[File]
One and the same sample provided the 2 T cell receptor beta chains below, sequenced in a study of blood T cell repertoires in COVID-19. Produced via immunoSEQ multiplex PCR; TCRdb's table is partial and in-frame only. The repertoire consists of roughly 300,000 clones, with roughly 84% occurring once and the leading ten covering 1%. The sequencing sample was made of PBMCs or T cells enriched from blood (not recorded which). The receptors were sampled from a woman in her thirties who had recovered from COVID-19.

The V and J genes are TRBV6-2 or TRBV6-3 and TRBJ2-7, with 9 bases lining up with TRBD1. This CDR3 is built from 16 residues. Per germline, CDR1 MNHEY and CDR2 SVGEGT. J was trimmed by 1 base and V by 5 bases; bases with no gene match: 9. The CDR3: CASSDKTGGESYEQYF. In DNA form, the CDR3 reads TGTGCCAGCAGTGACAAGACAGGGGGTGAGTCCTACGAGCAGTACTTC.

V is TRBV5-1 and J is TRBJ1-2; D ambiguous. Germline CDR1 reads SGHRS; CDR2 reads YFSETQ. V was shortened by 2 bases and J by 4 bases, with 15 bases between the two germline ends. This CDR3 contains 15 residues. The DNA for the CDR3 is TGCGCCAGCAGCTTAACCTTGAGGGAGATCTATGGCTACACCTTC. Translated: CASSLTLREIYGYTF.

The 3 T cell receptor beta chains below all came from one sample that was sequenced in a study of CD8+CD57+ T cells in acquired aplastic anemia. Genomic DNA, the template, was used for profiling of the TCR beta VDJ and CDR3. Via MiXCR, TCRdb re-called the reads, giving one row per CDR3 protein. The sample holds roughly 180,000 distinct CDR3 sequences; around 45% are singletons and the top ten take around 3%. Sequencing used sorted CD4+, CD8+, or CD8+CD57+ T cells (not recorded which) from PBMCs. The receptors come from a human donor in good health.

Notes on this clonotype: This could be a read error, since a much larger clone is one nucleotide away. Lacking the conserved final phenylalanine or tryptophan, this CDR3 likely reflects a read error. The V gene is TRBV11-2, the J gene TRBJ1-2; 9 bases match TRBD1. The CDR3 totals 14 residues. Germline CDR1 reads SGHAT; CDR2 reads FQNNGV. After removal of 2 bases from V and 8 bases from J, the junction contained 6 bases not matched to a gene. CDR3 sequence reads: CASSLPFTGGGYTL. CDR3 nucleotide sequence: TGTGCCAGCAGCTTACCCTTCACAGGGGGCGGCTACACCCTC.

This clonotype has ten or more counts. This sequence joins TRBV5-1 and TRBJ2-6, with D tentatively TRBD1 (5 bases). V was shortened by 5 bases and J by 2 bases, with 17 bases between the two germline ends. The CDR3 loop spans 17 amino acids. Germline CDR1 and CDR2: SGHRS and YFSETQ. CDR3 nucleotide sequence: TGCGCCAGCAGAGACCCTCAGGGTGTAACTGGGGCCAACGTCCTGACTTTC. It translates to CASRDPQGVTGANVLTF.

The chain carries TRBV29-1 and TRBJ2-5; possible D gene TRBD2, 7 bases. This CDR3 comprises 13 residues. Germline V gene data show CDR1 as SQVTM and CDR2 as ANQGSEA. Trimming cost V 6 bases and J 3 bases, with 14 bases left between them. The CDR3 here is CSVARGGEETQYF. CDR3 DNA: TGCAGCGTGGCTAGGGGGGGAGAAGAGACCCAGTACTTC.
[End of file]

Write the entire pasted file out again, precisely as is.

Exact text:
One and the same sample provided the 2 T cell receptor beta chains below, sequenced in a study of blood T cell repertoires in COVID-19. Produced via immunoSEQ multiplex PCR; TCRdb's table is partial and in-frame only. The repertoire consists of roughly 300,000 clones, with roughly 84% occurring once and the leading ten covering 1%. The sequencing sample was made of PBMCs or T cells enriched from blood (not recorded which). The receptors were sampled from a woman in her thirties who had recovered from COVID-19.

The V and J genes are TRBV6-2 or TRBV6-3 and TRBJ2-7, with 9 bases lining up with TRBD1. This CDR3 is built from 16 residues. Per germline, CDR1 MNHEY and CDR2 SVGEGT. J was trimmed by 1 base and V by 5 bases; bases with no gene match: 9. The CDR3: CASSDKTGGESYEQYF. In DNA form, the CDR3 reads TGTGCCAGCAGTGACAAGACAGGGGGTGAGTCCTACGAGCAGTACTTC.

V is TRBV5-1 and J is TRBJ1-2; D ambiguous. Germline CDR1 reads SGHRS; CDR2 reads YFSETQ. V was shortened by 2 bases and J by 4 bases, with 15 bases between the two germline ends. This CDR3 contains 15 residues. The DNA for the CDR3 is TGCGCCAGCAGCTTAACCTTGAGGGAGATCTATGGCTACACCTTC. Translated: CASSLTLREIYGYTF.

The 3 T cell receptor beta chains below all came from one sample that was sequenced in a study of CD8+CD57+ T cells in acquired aplastic anemia. Genomic DNA, the template, was used for profiling of the TCR beta VDJ and CDR3. Via MiXCR, TCRdb re-called the reads, giving one row per CDR3 protein. The sample holds roughly 180,000 distinct CDR3 sequences; around 45% are singletons and the top ten take around 3%. Sequencing used sorted CD4+, CD8+, or CD8+CD57+ T cells (not recorded which) from PBMCs. The receptors come from a human donor in good health.

Notes on this clonotype: This could be a read error, since a much larger clone is one nucleotide away. Lacking the conserved final phenylalanine or tryptophan, this CDR3 likely reflects a read error. The V gene is TRBV11-2, the J gene TRBJ1-2; 9 bases match TRBD1. The CDR3 totals 14 residues. Germline CDR1 reads SGHAT; CDR2 reads FQNNGV. After removal of 2 bases from V and 8 bases from J, the junction contained 6 bases not matched to a gene. CDR3 sequence reads: CASSLPFTGGGYTL. CDR3 nucleotide sequence: TGTGCCAGCAGCTTACCCTTCACAGGGGGCGGCTACACCCTC.

This clonotype has ten or more counts. This sequence joins TRBV5-1 and TRBJ2-6, with D tentatively TRBD1 (5 bases). V was shortened by 5 bases and J by 2 bases, with 17 bases between the two germline ends. The CDR3 loop spans 17 amino acids. Germline CDR1 and CDR2: SGHRS and YFSETQ. CDR3 nucleotide sequence: TGCGCCAGCAGAGACCCTCAGGGTGTAACTGGGGCCAACGTCCTGACTTTC. It translates to CASRDPQGVTGANVLTF.

The chain carries TRBV29-1 and TRBJ2-5; possible D gene TRBD2, 7 bases. This CDR3 comprises 13 residues. Germline V gene data show CDR1 as SQVTM and CDR2 as ANQGSEA. Trimming cost V 6 bases and J 3 bases, with 14 bases left between them. The CDR3 here is CSVARGGEETQYF. CDR3 DNA: TGCAGCGTGGCTAGGGGGGGAGAAGAGACCCAGTACTTC.